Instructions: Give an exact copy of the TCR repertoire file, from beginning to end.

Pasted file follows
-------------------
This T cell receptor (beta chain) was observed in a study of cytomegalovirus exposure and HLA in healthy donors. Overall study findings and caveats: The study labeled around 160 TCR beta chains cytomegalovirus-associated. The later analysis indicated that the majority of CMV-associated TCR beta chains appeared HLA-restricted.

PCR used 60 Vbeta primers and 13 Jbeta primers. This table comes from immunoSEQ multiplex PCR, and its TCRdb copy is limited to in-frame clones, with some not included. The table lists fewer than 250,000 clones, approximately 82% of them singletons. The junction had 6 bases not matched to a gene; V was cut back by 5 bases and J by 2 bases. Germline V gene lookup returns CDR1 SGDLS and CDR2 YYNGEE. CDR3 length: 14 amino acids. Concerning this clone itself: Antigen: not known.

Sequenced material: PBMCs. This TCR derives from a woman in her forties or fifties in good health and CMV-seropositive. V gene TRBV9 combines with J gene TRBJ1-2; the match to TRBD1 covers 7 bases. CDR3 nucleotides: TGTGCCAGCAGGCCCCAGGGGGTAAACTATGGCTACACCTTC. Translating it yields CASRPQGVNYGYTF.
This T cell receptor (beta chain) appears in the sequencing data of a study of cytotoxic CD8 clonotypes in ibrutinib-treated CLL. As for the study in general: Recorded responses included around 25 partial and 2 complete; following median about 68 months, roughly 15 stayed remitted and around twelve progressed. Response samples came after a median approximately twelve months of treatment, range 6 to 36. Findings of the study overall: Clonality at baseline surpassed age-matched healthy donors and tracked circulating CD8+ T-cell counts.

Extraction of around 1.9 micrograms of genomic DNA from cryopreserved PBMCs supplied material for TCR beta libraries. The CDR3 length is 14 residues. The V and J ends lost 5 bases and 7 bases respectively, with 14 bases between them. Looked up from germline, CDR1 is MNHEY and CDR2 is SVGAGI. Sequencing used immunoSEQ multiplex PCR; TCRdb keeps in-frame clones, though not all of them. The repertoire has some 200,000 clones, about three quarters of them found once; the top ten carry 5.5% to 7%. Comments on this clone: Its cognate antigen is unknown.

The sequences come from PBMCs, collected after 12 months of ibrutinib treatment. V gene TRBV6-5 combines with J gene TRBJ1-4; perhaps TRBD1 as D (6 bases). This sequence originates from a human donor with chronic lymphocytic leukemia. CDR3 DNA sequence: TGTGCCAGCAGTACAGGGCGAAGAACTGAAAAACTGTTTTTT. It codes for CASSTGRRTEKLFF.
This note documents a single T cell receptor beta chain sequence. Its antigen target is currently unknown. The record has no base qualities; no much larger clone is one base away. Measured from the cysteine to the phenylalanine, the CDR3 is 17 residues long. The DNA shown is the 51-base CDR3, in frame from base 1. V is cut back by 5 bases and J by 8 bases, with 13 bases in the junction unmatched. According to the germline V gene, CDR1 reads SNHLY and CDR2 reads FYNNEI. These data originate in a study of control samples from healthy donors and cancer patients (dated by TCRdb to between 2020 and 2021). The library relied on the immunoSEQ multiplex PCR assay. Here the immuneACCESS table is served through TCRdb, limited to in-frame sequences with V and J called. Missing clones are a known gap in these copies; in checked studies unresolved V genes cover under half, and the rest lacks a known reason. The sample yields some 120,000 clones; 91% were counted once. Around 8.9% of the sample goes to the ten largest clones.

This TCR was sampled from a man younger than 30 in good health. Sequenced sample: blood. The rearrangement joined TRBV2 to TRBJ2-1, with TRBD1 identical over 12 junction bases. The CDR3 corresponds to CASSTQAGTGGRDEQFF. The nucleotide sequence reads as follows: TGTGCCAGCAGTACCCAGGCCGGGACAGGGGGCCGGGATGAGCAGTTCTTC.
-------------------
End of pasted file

This T cell receptor (beta chain) was observed in a study of cytomegalovirus exposure and HLA in healthy donors. Overall study findings and caveats: The study labeled around 160 TCR beta chains cytomegalovirus-associated. The later analysis indicated that the majority of CMV-associated TCR beta chains appeared HLA-restricted.

PCR used 60 Vbeta primers and 13 Jbeta primers. This table comes from immunoSEQ multiplex PCR, and its TCRdb copy is limited to in-frame clones, with some not included. The table lists fewer than 250,000 clones, approximately 82% of them singletons. The junction had 6 bases not matched to a gene; V was cut back by 5 bases and J by 2 bases. Germline V gene lookup returns CDR1 SGDLS and CDR2 YYNGEE. CDR3 length: 14 amino acids. Concerning this clone itself: Antigen: not known.

Sequenced material: PBMCs. This TCR derives from a woman in her forties or fifties in good health and CMV-seropositive. V gene TRBV9 combines with J gene TRBJ1-2; the match to TRBD1 covers 7 bases. CDR3 nucleotides: TGTGCCAGCAGGCCCCAGGGGGTAAACTATGGCTACACCTTC. Translating it yields CASRPQGVNYGYTF.
This T cell receptor (beta chain) appears in the sequencing data of a study of cytotoxic CD8 clonotypes in ibrutinib-treated CLL. As for the study in general: Recorded responses included around 25 partial and 2 complete; following median about 68 months, roughly 15 stayed remitted and around twelve progressed. Response samples came after a median approximately twelve months of treatment, range 6 to 36. Findings of the study overall: Clonality at baseline surpassed age-matched healthy donors and tracked circulating CD8+ T-cell counts.

Extraction of around 1.9 micrograms of genomic DNA from cryopreserved PBMCs supplied material for TCR beta libraries. The CDR3 length is 14 residues. The V and J ends lost 5 bases and 7 bases respectively, with 14 bases between them. Looked up from germline, CDR1 is MNHEY and CDR2 is SVGAGI. Sequencing used immunoSEQ multiplex PCR; TCRdb keeps in-frame clones, though not all of them. The repertoire has some 200,000 clones, about three quarters of them found once; the top ten carry 5.5% to 7%. Comments on this clone: Its cognate antigen is unknown.

The sequences come from PBMCs, collected after 12 months of ibrutinib treatment. V gene TRBV6-5 combines with J gene TRBJ1-4; perhaps TRBD1 as D (6 bases). This sequence originates from a human donor with chronic lymphocytic leukemia. CDR3 DNA sequence: TGTGCCAGCAGTACAGGGCGAAGAACTGAAAAACTGTTTTTT. It codes for CASSTGRRTEKLFF.
This note documents a single T cell receptor beta chain sequence. Its antigen target is currently unknown. The record has no base qualities; no much larger clone is one base away. Measured from the cysteine to the phenylalanine, the CDR3 is 17 residues long. The DNA shown is the 51-base CDR3, in frame from base 1. V is cut back by 5 bases and J by 8 bases, with 13 bases in the junction unmatched. According to the germline V gene, CDR1 reads SNHLY and CDR2 reads FYNNEI. These data originate in a study of control samples from healthy donors and cancer patients (dated by TCRdb to between 2020 and 2021). The library relied on the immunoSEQ multiplex PCR assay. Here the immuneACCESS table is served through TCRdb, limited to in-frame sequences with V and J called. Missing clones are a known gap in these copies; in checked studies unresolved V genes cover under half, and the rest lacks a known reason. The sample yields some 120,000 clones; 91% were counted once. Around 8.9% of the sample goes to the ten largest clones.

This TCR was sampled from a man younger than 30 in good health. Sequenced sample: blood. The rearrangement joined TRBV2 to TRBJ2-1, with TRBD1 identical over 12 junction bases. The CDR3 corresponds to CASSTQAGTGGRDEQFF. The nucleotide sequence reads as follows: TGTGCCAGCAGTACCCAGGCCGGGACAGGGGGCCGGGATGAGCAGTTCTTC.